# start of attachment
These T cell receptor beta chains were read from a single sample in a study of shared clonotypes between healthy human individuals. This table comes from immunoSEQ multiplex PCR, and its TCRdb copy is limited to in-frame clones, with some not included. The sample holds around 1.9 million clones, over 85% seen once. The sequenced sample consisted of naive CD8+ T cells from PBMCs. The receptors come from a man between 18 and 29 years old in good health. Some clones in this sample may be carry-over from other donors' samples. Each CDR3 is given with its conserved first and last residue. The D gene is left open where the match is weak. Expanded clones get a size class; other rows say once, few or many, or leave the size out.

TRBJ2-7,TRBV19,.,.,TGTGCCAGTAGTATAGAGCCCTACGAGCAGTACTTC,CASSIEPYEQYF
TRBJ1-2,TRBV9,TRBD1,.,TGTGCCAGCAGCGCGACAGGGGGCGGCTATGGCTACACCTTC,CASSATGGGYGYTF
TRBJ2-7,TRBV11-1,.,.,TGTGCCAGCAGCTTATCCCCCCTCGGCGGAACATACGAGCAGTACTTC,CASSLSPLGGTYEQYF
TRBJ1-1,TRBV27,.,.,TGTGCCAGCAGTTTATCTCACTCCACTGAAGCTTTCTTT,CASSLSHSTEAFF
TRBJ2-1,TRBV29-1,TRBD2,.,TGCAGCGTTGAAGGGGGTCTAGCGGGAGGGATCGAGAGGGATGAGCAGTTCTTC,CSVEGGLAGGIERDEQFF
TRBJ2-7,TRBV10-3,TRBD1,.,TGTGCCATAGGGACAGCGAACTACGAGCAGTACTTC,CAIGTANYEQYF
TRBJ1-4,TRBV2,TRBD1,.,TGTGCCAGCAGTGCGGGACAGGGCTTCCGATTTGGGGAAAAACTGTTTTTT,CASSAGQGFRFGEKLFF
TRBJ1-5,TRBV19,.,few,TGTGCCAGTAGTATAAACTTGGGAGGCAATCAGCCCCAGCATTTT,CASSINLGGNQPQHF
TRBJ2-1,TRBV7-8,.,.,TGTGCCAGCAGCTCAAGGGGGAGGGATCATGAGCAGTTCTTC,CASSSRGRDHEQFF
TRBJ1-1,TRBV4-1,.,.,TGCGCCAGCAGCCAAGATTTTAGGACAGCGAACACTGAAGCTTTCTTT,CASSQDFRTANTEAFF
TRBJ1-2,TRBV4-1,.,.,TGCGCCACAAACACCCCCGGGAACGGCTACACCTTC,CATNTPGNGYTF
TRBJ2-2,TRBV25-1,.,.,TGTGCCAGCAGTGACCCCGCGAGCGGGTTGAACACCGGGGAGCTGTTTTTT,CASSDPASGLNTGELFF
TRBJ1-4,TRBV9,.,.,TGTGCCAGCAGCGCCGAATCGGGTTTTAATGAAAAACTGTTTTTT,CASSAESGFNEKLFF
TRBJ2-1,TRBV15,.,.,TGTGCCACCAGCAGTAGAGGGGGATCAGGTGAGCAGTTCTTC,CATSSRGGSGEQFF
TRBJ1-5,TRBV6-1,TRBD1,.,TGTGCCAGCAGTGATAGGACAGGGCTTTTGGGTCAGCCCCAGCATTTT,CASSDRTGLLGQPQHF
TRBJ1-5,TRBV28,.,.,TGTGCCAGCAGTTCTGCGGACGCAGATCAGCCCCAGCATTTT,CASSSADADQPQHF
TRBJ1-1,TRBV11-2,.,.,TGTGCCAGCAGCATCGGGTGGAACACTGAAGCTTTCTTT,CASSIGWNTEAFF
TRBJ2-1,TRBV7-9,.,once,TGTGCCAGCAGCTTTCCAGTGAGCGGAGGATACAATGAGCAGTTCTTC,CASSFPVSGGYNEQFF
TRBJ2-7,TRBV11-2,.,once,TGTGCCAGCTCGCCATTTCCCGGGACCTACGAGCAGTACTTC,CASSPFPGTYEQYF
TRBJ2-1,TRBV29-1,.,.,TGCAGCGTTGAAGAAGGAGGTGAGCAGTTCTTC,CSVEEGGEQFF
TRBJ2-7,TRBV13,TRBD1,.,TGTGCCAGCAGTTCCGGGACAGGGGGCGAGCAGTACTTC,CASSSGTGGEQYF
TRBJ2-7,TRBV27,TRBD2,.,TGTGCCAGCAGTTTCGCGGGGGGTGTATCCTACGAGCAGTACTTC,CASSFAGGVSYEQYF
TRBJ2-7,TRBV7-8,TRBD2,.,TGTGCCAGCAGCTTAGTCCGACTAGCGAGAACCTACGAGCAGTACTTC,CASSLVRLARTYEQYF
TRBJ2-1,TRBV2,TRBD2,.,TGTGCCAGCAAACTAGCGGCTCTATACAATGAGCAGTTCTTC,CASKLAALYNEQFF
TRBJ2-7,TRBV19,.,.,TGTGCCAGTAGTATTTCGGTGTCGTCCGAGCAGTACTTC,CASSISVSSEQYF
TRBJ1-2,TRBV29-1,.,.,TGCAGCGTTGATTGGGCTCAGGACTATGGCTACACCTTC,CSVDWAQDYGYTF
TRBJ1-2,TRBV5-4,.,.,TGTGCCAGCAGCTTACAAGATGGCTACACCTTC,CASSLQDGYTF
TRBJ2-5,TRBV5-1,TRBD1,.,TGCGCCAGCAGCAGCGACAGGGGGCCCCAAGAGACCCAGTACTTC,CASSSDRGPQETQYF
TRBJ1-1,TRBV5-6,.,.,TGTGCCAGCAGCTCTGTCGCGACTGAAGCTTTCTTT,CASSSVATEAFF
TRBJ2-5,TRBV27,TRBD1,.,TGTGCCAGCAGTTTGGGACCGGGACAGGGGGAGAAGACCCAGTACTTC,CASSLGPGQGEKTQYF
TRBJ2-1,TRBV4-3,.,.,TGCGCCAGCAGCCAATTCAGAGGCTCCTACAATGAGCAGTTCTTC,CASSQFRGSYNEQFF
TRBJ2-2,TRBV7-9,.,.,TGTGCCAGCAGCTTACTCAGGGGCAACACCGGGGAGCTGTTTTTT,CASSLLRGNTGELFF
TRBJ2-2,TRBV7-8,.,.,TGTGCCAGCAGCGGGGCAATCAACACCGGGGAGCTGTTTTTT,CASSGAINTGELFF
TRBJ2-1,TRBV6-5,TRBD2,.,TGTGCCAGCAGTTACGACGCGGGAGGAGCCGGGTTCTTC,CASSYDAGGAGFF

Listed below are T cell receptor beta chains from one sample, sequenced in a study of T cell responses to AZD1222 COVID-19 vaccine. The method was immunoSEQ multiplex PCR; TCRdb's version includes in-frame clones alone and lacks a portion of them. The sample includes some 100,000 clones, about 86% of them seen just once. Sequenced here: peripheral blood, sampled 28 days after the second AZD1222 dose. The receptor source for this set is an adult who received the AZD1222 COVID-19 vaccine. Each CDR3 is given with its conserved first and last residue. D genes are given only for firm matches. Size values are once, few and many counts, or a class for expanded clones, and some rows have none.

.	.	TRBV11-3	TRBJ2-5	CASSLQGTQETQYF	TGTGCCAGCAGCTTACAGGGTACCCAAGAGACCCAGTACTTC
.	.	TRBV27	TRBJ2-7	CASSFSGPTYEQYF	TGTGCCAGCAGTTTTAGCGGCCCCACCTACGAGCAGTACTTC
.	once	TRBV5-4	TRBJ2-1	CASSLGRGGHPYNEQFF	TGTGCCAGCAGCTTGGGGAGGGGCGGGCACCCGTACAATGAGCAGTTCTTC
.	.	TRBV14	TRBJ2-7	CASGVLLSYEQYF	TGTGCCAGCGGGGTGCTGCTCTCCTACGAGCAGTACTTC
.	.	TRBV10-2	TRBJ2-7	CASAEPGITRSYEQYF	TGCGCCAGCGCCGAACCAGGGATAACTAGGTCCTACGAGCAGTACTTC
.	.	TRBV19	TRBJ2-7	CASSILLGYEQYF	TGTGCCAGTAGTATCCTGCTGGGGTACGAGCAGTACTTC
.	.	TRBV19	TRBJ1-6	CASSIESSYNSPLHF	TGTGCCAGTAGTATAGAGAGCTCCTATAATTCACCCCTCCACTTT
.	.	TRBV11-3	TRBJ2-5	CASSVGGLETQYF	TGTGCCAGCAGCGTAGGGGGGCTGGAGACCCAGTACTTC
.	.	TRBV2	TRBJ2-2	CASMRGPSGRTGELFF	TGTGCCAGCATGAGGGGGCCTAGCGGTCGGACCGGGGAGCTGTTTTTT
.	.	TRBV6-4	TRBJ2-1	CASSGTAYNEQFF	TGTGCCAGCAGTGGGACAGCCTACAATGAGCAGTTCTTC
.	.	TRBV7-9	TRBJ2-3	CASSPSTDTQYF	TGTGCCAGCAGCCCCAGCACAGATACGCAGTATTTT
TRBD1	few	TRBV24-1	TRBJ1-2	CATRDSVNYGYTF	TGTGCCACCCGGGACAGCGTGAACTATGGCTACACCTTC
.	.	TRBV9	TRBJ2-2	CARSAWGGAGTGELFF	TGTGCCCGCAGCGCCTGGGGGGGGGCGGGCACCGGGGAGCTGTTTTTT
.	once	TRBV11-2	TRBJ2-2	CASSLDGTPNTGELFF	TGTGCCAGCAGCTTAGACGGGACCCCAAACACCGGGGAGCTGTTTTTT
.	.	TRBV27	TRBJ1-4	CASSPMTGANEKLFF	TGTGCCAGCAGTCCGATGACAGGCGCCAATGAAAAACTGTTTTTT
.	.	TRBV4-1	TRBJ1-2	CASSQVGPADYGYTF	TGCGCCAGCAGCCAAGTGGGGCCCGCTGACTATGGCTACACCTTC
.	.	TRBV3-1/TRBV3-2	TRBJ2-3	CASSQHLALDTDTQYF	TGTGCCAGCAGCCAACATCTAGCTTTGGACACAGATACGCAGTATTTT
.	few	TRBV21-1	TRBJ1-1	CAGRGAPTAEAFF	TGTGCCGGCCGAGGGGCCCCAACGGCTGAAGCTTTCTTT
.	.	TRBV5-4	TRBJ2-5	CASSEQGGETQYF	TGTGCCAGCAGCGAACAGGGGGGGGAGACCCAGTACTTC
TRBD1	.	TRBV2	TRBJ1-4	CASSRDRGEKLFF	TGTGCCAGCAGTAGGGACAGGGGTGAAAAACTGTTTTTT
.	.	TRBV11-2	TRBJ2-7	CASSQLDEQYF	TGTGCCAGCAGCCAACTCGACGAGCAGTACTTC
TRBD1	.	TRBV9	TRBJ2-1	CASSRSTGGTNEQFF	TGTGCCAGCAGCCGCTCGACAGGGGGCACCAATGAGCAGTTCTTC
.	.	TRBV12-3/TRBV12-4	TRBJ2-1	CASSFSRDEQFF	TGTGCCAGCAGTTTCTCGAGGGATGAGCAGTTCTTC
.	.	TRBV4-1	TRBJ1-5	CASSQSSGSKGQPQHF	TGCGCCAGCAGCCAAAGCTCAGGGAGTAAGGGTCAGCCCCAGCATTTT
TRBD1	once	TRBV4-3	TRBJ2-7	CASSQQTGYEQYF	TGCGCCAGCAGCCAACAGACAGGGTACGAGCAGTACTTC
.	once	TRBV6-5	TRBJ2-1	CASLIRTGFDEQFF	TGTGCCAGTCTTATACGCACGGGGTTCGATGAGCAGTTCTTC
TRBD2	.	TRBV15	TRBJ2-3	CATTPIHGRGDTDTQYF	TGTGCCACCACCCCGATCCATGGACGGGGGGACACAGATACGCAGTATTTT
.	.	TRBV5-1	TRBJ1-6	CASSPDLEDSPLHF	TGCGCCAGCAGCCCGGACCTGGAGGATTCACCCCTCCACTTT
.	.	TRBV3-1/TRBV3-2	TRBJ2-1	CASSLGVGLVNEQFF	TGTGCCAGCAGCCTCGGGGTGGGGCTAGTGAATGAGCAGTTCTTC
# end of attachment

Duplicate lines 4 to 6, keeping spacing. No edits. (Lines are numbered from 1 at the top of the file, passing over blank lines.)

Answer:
TRBJ2-7,TRBV11-1,.,.,TGTGCCAGCAGCTTATCCCCCCTCGGCGGAACATACGAGCAGTACTTC,CASSLSPLGGTYEQYF
TRBJ1-1,TRBV27,.,.,TGTGCCAGCAGTTTATCTCACTCCACTGAAGCTTTCTTT,CASSLSHSTEAFF
TRBJ2-1,TRBV29-1,TRBD2,.,TGCAGCGTTGAAGGGGGTCTAGCGGGAGGGATCGAGAGGGATGAGCAGTTCTTC,CSVEGGLAGGIERDEQFF